Health

What is histamine, and why is it important?

What is histamine?

Histamine is an amine chemical that is produced by decarboxylation (removal of the carboxyl group) of histidine amino acid with the aid of the L-histidine decarboxylase enzyme. It is responsible for causing inflammation against the invader presence like pollens, allergic agents, dust, or animal dander in your body and acts as a local immune response.

In simple words, the secretion of histamine is your immune system’s response against the foreign bodies that may be harmful or not, but the immune system considers them enemies. Thereby, histamine prompts inflammation around the affected areas. To help with histamine issues you can also include methylated multivitamins to your diet. As with any supplement we do encourage you to talk to a doctor before you take any supplements.

You may notice some people are very sensitive; they get a disease while a slight change in the external environment occurs. While someone smells the flowers, he starts sneezing with running nose immediately because he experiences an allergic reaction. The pollen proteins enter his body through the nose; his immune system detects invaders and triggers histamine production, that resultsinto sneezing, watery eyes, itching, and pain symptoms. However, its symptoms differ from person to person and affected areas in the body.

Its primary producers are mast cells and basophils, which are parts of your immune system and are present in the connective tissues. It is produced in almost all animals as well as plants.

Insect venoms also contain histamine; may be you have noticed the sting of a wasp causes high inflammation and severe pain, its venom contains histamine. Your body also produces histamine as a response against foreign bodies. A high histamine level increases inflammation around the affected part of your body.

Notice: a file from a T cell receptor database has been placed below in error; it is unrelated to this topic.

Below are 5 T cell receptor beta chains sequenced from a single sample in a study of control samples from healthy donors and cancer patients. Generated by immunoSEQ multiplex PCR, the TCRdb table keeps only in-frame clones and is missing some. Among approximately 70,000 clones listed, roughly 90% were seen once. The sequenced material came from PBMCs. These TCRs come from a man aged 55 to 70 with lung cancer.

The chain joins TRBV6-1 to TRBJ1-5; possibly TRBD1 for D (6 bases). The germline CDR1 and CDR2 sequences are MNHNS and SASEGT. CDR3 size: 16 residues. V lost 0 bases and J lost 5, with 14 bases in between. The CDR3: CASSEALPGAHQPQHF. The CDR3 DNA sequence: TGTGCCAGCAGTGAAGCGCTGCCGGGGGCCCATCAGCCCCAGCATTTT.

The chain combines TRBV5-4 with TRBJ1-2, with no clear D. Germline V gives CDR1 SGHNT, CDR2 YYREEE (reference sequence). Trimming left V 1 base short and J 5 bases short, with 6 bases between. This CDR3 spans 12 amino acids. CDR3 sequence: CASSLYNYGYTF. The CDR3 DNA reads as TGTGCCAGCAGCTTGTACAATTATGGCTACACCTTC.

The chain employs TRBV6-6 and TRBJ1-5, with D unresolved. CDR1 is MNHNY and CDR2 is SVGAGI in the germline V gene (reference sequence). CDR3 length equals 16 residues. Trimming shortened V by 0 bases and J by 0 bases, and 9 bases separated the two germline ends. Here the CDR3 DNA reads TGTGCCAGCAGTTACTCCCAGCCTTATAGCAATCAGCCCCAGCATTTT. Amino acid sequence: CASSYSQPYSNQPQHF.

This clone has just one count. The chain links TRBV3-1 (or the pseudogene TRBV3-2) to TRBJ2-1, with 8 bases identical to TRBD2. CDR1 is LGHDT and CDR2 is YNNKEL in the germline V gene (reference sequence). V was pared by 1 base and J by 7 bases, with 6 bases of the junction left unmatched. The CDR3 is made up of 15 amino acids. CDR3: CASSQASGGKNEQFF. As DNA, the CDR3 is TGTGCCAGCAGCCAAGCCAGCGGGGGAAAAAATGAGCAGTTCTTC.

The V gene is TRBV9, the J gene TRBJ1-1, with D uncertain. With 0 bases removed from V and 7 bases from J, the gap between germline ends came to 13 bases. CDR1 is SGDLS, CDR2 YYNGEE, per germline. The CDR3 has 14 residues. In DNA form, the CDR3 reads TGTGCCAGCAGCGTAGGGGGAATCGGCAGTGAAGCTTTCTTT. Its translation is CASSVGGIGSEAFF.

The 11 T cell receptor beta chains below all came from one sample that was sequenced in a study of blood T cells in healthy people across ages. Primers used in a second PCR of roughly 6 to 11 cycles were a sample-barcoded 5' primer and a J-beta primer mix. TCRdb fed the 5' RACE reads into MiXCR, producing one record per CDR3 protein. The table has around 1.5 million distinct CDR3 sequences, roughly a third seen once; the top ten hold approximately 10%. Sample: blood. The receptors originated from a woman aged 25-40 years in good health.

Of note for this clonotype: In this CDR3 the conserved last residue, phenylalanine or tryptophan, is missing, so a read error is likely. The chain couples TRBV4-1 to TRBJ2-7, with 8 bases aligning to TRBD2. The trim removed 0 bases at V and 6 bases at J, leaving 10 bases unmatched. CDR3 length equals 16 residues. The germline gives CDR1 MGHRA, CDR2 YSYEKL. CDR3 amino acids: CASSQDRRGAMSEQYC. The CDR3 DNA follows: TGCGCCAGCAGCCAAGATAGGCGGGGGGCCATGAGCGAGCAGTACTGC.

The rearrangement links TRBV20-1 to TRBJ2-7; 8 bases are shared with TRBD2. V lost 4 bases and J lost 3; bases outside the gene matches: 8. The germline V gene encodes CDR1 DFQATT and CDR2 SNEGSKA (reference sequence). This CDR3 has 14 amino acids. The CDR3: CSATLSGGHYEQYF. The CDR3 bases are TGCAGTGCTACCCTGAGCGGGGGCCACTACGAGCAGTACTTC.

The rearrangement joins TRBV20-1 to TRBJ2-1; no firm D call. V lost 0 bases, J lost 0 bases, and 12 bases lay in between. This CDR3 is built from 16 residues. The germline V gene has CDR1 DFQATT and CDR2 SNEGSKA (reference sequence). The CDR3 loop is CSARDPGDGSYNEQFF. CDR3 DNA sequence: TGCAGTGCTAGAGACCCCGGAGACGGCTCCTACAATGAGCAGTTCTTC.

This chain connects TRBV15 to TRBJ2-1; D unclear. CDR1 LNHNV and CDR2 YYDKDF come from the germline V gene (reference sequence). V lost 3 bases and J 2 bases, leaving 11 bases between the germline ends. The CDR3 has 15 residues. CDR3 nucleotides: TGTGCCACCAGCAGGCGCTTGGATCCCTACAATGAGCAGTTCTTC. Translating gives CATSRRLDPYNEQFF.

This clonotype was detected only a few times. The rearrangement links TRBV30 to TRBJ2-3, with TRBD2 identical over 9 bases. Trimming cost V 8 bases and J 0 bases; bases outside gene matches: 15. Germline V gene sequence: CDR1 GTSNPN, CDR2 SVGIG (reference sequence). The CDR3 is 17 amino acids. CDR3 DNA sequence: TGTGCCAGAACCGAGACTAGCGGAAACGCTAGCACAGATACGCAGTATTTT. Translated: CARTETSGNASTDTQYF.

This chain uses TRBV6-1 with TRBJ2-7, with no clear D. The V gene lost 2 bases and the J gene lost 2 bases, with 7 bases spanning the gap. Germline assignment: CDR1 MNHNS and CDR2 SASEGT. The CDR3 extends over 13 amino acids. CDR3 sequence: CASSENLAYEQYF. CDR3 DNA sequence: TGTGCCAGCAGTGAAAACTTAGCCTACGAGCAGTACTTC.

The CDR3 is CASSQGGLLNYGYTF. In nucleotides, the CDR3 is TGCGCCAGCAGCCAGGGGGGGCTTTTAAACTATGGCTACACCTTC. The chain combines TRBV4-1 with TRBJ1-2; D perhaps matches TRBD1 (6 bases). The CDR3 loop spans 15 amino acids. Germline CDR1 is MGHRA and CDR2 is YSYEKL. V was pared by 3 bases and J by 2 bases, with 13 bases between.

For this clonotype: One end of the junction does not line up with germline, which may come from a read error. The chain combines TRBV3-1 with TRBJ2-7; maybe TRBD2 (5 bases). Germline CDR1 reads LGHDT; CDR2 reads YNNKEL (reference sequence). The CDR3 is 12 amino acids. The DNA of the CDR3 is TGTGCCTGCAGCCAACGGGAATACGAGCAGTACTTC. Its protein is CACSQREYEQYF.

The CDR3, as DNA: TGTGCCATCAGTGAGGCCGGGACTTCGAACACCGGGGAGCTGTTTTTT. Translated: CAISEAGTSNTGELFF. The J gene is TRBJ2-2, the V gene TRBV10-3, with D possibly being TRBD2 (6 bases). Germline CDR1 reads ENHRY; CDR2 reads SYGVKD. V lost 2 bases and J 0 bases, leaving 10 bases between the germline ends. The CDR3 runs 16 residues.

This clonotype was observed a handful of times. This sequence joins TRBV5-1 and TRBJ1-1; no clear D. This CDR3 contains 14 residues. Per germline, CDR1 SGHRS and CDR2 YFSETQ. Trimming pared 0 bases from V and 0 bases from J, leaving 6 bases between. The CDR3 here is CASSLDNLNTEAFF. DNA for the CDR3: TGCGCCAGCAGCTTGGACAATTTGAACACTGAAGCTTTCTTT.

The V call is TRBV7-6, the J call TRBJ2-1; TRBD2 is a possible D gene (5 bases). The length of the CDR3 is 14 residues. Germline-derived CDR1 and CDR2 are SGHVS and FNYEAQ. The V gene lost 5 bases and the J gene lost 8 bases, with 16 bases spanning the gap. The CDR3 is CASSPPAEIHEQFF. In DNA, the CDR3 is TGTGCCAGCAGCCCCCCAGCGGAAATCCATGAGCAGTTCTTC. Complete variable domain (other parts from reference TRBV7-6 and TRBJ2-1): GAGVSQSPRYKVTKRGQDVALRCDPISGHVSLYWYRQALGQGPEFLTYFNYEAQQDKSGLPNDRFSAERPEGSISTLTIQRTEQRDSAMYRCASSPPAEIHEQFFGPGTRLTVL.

Why is it important?

Histamine is a significant pathophysiological chemical that plays a crucial role in your body, including;

  • the contraction of muscle tissues of the stomach, lungs, and uterus
  • triggers the production of the stomach gastric acid necessary for the digestion of foods
  • blood vessels dilation, which enhances permeability and lowers high blood pressure; increases heart rate
  • And most important acts as a chemical messenger (neurotransmitters) between nerve cells within the brain area.

Therefore, histamine is vital for the human body. Histidine is also a vasoactive chemical, either readily inactivated or stored in the mast and basophils cells whenever formed.

Histamine works only when it binds with particular receptors known as histamine receptors; there are four receptors like H1, H2, H3, and H4. Each receptor is specific for a particular type of function. It is produced and stored in the granules of basophils and mast cells; whenever required, these cells secrete histamine, and it binds with anyone receptor site to perform functions according to your body’s needs.

No doubt histamine is a crucial amine for the human body, but its required level is effective, otherwise high histamine level causes a severe allergic reaction and other diseases. When you are healthy, your body modulates its level with the help of enzymes histamine-N-methyltransferase and diamine oxidase, which are responsible for the breakdown of histamine.

Unlikely, if someone is deficient in these enzymes, its high level may cause worse symptoms and finally death.

Conclusion:

Histamine is a vital chemical produced inside your body by histidine. It serves as a local immune response to kill or minimize the effects of foreign bodies that may be pollens, animal allergic agents, bacteria, and viruses. Histamine is used as an allergic response, and its symptoms will be itching, hives, sneezing, running nose, watery eyes, and irritation. The human body needs histamine to perform various functions or actions.

Reference:

https://www.britannica.com/science/histamine

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